The Science curriculum aims to deepen students’ understanding of the natural world, develop scientific investigation and reasoning skills, and challenge students to apply their understanding to real-world situations.
Science is best learned by doing science--generating predictions and testable questions, designing and carrying out meaningful investigations, and analyzing results in a collaborative learning environment. Students are challenged to critically reflect on their work and consider the ethical implications of scientific developments and the interdependence of science, technology and society.
By learning how to think scientifically, students can internalize life-long learning skills and eventually become contributors to our collective understanding of the world.
We believe that effective science education is:
- relevant, building on students’ prior knowledge and connecting to their lives,
- engaging, using multiple modalities for learning,
- coherent, connecting to other disciplines, and organized around core concepts which recur throughout the science curriculum,
- experiential, connecting investigations to scientific theory,
- collaborative, allowing for discussion and deepening of understanding,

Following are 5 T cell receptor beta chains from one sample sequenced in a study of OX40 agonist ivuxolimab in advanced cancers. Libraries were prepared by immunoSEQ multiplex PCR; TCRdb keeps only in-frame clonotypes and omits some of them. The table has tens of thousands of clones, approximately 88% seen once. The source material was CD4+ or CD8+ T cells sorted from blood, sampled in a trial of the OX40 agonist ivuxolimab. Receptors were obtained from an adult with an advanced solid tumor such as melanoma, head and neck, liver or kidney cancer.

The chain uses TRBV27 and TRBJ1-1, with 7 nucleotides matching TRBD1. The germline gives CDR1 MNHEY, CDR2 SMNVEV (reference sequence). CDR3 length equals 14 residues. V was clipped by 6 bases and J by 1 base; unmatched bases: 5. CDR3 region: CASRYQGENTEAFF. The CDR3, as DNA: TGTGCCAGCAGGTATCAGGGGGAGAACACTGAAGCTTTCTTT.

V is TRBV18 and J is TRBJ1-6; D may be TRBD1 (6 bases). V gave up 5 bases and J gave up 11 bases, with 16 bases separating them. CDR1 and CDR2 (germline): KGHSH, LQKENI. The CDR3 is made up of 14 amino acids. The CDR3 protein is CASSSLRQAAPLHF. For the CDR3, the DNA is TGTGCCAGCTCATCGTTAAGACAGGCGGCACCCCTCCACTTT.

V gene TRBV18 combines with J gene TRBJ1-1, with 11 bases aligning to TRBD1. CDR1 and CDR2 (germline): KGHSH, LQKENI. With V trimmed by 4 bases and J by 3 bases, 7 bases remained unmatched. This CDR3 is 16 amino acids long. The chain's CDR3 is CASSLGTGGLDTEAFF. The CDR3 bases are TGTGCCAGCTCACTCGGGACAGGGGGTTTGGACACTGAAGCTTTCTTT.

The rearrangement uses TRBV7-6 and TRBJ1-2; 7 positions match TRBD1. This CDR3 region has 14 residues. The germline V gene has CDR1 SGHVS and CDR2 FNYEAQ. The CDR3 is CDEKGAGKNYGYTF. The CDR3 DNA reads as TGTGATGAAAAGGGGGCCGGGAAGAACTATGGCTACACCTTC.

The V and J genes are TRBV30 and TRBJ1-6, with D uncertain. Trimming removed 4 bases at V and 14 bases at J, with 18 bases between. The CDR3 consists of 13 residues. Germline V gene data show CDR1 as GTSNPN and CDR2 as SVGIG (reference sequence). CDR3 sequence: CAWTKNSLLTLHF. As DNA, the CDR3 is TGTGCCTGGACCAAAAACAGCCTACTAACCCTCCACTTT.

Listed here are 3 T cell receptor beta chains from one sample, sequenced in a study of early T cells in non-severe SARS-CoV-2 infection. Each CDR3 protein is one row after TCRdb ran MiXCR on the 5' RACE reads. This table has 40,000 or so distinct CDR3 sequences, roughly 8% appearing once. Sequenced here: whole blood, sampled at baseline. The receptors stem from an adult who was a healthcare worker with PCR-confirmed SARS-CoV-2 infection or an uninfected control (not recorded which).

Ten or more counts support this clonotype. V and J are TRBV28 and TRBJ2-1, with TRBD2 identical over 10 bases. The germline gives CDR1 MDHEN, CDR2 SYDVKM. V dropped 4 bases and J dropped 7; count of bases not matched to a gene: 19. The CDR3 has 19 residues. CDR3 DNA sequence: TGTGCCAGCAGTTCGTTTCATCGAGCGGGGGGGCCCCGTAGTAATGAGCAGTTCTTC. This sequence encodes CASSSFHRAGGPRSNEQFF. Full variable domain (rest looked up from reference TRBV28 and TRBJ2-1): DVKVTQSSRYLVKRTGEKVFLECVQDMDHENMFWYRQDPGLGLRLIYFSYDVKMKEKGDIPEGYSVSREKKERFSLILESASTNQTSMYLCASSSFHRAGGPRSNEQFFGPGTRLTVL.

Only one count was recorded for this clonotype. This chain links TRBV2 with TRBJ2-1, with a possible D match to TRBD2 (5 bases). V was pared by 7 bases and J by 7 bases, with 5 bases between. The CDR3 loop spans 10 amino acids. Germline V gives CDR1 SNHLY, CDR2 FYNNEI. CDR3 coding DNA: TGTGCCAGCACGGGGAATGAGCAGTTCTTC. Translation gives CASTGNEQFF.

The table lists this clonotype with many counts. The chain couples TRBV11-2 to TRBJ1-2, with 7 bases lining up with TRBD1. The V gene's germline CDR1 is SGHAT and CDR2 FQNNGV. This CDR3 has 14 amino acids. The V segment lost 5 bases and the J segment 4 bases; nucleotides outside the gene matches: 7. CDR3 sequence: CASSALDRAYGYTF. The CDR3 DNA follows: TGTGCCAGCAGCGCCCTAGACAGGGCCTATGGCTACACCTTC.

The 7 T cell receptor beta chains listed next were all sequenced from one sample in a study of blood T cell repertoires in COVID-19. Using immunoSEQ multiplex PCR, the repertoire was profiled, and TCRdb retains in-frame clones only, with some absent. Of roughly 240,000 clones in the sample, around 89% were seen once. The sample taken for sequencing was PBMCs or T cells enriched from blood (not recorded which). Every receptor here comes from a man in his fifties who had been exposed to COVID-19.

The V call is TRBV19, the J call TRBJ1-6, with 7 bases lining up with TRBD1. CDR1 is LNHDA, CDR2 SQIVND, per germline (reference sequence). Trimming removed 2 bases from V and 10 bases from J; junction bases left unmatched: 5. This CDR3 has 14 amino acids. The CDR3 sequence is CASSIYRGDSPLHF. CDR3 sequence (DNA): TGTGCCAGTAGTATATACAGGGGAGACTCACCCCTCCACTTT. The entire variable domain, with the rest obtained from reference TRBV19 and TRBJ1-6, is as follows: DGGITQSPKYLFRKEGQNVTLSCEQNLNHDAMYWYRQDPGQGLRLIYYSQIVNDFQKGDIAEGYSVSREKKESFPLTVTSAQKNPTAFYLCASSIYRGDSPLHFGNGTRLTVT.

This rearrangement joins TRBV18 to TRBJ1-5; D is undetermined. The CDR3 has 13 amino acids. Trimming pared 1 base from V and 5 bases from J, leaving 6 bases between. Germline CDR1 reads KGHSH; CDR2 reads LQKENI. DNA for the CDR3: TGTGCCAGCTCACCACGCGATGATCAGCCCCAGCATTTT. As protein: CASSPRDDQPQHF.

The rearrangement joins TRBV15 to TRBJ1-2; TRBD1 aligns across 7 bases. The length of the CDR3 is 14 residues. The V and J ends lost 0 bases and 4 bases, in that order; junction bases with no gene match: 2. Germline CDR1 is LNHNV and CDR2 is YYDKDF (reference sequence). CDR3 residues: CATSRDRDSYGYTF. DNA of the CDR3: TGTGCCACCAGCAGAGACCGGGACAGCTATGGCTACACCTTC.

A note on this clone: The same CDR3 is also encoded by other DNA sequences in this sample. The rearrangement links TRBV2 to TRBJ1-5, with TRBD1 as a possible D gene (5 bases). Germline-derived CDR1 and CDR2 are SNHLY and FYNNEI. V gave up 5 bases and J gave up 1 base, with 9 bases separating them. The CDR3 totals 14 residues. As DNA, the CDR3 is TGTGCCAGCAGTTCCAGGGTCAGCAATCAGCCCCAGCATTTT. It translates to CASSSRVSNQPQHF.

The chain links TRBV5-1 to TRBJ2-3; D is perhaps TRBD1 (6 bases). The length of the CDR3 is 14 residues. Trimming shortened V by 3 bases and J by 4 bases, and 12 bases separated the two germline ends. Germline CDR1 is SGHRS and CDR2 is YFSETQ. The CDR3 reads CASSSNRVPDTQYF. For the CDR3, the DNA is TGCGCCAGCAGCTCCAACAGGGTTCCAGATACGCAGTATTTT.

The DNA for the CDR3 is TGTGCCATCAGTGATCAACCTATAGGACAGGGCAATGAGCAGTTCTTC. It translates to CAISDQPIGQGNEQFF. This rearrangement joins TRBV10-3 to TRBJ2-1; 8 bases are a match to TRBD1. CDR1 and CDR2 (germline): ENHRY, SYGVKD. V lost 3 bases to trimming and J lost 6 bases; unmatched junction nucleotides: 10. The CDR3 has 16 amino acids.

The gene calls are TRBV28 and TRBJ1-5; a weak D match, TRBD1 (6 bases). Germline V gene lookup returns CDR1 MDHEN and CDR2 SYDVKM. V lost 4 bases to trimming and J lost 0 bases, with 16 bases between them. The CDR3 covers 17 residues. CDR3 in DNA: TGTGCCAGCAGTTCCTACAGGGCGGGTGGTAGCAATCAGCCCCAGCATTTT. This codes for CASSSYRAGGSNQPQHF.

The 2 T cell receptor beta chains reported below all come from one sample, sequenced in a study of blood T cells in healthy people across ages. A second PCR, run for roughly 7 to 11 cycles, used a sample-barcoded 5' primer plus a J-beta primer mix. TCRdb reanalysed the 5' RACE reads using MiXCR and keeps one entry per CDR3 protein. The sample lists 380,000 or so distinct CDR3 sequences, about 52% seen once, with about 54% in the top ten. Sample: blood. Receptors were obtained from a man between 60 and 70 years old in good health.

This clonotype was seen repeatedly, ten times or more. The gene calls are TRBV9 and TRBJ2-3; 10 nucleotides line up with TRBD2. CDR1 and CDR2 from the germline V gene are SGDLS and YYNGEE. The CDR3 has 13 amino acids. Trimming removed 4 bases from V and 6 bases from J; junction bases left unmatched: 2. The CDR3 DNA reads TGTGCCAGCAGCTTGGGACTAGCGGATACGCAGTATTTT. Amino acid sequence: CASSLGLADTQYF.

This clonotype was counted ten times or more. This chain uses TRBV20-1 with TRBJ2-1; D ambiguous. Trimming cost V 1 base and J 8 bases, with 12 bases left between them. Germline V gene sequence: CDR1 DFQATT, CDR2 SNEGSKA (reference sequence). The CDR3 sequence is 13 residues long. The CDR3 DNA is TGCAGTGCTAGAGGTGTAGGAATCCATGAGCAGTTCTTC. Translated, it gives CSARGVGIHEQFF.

- reflective, requiring students to analyze and improve their work,
- critically-minded, challenging students to explain, interpret, and analyze observations,
- learner-centered, building on students’ prior knowledge and resolving misconceptions, current, reflecting the latest developments in science.
Nature of Science
- How do we know what we know?
- What is scientific thinking?
- What constitutes valid evidence?
- How do science, technology, and society influence each other?
- What is the basis of life?
- How do living things change, survive, and adapt?
- How do humans impact the natural environment?
- How and why does matter change?
- What is the relationship between matter and energy?
- What is our place in the universe?
- How and why has Earth changed over time?
- How does energy affect Earth systems?